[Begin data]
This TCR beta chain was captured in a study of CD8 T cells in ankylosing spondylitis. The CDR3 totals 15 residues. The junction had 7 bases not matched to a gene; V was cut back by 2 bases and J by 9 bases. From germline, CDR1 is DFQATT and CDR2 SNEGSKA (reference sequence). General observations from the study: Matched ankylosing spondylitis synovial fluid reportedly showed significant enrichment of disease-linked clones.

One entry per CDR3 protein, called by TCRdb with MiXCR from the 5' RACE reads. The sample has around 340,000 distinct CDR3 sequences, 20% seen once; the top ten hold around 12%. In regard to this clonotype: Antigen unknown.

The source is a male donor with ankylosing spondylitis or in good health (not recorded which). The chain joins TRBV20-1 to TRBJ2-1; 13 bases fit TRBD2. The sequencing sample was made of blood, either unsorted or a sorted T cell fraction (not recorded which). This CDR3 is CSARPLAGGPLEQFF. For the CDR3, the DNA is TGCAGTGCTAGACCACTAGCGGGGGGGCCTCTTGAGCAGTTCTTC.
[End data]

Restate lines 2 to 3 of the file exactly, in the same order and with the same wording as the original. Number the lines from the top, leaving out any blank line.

One entry per CDR3 protein, called by TCRdb with MiXCR from the 5' RACE reads. The sample has around 340,000 distinct CDR3 sequences, 20% seen once; the top ten hold around 12%. In regard to this clonotype: Antigen unknown.

The source is a male donor with ankylosing spondylitis or in good health (not recorded which). The chain joins TRBV20-1 to TRBJ2-1; 13 bases fit TRBD2. The sequencing sample was made of blood, either unsorted or a sorted T cell fraction (not recorded which). This CDR3 is CSARPLAGGPLEQFF. For the CDR3, the DNA is TGCAGTGCTAGACCACTAGCGGGGGGGCCTCTTGAGCAGTTCTTC.